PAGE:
Galactic civilizations: Population dynamics and interstellar diffusion
Abstract
The interstellar diffusion of galactic civilizations is reexamined by potential theory; both numerical and analytical solutions are derived for the nonlinear partial differential and difference equations which specify a range of relevant models, drawn from blast wave physics, soil science, and, especially, population biology. An essential feature of these models is that, for all civilizations, population growth must be limited by the carrying capacity of the planetary environments. Dispersal is fundamentally a diffusion process; a directed densitydependent diffusivity describes interstellar emigration. We concentrate on two models, the first describing zero population growth (ZPG) and the second which also includes local growth and saturation of a planetary population, and for which we find an asymptotic travelling wave solution. For both models the colonization wavefront expands slowly and uniformly, but only the frontier worlds are sources of further expansion. For nonlinear diffusion with growth and saturation, the colonization wavefront from the nearest independently arisen galactic civilization can have reached the Earth only if its lifetime exceeds 2.6 × 10 ^{6} years. If discretization can be neglected, the critical lifetime is 2.0 × 10 ^{7} years. For ZPG the corresponding number is 1.3 × 10 ^{10} years. These numerical results depend on our choices for the specific emigration rate, the distribution of colonizable worlds, and, in the second model, the population growth rate; but the dependence on these parameters is entrancingly weak. We conclude that the Earth is uncolonized not because interstellar spacefaring societies are rare, but because there are too many worlds to be colonized in the plausible lifetime of the colonization phase of nearby galactic civilizations. This phase is, we contend, eventually outgrown. We also conclude that, except possibly early in the history of the Galaxy, there are no very old galactic civilizations with a consistent policy of conquest of inhabited worlds; there is no Galactic Empire. There may, however, be abundant groups of ∼10 ^{5} to 10 ^{6} worlds linked by a common colonial heritage. The radar and television announcement of an emerging technical society on Earth may induce a rapid response by nearby civilizations, thus newly motivated to reach our system directly rather than by diffusion.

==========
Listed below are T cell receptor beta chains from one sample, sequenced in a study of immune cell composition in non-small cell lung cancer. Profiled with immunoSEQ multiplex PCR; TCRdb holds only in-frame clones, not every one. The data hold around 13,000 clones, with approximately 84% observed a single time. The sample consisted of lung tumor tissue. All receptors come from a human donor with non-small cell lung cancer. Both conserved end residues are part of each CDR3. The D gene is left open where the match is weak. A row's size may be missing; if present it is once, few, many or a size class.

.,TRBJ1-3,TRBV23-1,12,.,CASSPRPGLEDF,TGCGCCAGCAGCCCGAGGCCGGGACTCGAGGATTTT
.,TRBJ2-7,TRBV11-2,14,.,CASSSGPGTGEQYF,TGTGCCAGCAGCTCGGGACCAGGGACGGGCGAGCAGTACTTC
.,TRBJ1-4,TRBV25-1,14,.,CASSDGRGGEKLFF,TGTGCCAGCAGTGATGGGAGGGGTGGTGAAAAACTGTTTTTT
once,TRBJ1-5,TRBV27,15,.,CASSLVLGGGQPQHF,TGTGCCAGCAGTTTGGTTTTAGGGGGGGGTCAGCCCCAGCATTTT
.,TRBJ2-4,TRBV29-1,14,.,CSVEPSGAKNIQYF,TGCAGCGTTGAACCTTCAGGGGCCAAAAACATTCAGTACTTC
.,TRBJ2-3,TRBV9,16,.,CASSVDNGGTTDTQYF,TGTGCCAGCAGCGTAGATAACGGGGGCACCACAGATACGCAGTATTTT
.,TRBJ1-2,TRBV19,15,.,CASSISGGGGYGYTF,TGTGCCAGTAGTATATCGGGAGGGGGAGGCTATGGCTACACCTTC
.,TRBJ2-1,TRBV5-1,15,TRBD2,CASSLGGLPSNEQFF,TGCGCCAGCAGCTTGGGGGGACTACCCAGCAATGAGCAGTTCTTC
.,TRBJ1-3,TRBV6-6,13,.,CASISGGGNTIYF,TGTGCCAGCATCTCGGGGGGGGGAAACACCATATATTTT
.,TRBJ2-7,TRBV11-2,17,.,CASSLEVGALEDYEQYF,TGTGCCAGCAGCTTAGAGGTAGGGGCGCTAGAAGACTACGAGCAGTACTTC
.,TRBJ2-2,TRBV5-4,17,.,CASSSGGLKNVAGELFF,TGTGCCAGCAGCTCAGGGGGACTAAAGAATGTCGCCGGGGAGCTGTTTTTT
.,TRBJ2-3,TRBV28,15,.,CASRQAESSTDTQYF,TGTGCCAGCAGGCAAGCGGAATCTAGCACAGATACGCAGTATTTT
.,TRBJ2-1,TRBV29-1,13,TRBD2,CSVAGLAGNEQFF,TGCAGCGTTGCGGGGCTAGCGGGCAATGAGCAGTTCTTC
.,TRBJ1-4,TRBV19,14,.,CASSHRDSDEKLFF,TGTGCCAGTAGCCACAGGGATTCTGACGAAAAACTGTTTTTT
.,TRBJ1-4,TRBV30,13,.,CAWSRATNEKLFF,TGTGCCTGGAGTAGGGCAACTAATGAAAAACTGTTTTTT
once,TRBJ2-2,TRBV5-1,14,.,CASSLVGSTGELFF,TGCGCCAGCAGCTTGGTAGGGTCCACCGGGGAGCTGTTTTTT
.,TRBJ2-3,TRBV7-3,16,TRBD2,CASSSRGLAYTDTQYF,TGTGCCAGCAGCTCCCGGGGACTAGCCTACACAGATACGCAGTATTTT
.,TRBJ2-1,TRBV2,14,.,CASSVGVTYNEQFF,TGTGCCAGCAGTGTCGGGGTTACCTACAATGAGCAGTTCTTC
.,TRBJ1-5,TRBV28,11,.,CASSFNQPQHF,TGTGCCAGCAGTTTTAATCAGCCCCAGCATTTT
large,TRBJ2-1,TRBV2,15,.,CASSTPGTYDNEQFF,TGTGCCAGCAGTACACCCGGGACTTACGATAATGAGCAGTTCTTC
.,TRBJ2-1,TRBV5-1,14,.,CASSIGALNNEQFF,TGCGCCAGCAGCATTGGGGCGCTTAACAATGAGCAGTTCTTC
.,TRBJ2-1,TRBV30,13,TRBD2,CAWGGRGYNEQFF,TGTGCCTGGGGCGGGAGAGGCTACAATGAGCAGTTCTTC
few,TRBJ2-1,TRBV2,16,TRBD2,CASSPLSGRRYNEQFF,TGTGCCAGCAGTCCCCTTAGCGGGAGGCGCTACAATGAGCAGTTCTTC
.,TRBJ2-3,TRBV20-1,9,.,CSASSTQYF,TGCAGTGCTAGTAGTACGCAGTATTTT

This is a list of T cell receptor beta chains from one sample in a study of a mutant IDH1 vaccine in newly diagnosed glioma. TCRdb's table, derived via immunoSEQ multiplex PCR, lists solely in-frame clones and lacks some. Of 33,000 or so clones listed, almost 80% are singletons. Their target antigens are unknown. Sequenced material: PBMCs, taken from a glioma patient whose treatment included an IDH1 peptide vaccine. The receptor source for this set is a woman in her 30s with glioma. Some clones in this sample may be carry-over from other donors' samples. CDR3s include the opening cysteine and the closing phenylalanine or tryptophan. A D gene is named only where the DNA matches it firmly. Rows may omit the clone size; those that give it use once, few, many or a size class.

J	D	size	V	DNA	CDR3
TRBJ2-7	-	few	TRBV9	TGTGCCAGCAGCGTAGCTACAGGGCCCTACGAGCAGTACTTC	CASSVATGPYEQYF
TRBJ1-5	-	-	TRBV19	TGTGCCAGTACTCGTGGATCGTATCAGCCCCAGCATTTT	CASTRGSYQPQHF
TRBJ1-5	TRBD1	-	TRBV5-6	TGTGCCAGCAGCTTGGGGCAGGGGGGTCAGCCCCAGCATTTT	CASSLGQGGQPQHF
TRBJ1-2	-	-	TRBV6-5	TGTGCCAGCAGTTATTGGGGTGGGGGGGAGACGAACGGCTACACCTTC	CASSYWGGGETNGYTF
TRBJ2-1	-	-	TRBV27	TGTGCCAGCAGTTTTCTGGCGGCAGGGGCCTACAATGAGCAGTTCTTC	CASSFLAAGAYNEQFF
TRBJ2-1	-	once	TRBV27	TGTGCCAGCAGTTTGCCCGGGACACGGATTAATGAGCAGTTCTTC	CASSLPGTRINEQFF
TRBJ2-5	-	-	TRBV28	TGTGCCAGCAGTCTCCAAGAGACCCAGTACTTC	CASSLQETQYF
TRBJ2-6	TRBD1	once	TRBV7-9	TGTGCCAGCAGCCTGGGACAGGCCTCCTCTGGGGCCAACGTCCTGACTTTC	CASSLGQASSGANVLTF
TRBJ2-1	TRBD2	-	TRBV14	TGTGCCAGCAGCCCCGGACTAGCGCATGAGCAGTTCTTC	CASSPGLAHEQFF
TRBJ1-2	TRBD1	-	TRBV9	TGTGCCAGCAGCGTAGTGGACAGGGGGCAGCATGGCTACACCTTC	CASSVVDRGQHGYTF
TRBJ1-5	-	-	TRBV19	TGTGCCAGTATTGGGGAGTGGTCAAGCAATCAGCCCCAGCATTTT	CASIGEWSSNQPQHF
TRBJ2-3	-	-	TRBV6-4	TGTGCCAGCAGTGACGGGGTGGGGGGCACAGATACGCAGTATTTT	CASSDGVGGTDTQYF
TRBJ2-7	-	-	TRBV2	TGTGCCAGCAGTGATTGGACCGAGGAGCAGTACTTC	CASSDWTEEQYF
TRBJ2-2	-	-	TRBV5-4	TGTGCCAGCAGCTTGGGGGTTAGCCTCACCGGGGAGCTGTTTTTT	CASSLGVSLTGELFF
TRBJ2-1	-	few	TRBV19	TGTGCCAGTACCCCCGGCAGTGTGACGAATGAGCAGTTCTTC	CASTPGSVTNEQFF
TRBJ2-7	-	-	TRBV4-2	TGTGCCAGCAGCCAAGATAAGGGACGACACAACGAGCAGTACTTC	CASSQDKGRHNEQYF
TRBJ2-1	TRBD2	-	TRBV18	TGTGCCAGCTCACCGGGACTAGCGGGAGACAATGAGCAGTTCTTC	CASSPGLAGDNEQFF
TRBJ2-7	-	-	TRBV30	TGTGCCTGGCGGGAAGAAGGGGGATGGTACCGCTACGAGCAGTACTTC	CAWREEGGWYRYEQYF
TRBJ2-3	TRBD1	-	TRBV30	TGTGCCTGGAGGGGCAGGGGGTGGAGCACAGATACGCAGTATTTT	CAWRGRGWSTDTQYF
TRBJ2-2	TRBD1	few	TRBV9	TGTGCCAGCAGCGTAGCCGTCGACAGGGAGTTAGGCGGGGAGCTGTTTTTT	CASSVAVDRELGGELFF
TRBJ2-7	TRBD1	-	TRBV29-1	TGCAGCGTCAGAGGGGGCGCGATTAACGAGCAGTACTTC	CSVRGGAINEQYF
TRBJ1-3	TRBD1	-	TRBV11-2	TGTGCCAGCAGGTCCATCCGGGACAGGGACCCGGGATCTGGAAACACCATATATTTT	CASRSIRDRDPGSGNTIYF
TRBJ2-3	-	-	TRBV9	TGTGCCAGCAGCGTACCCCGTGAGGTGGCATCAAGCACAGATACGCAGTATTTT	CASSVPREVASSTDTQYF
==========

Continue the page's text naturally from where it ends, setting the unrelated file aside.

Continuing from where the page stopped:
Publication:

Icarus
 Pub Date:
 June 1981
 DOI:
 10.1016/00191035(81)901354
 Bibcode:
 1981Icar...46..293N
 Keywords:

 Diffusion;
 Extraterrestrial Intelligence;
 Extraterrestrial Life;
 Interstellar Travel;
 Population Theory;
 Difference Equations;
 Differential Equations;
 Discrete Functions;
 Genes;
 Nonlinear Equations;
 Potential Theory;
 Space Sciences (General), Earth Science;
 Earth Science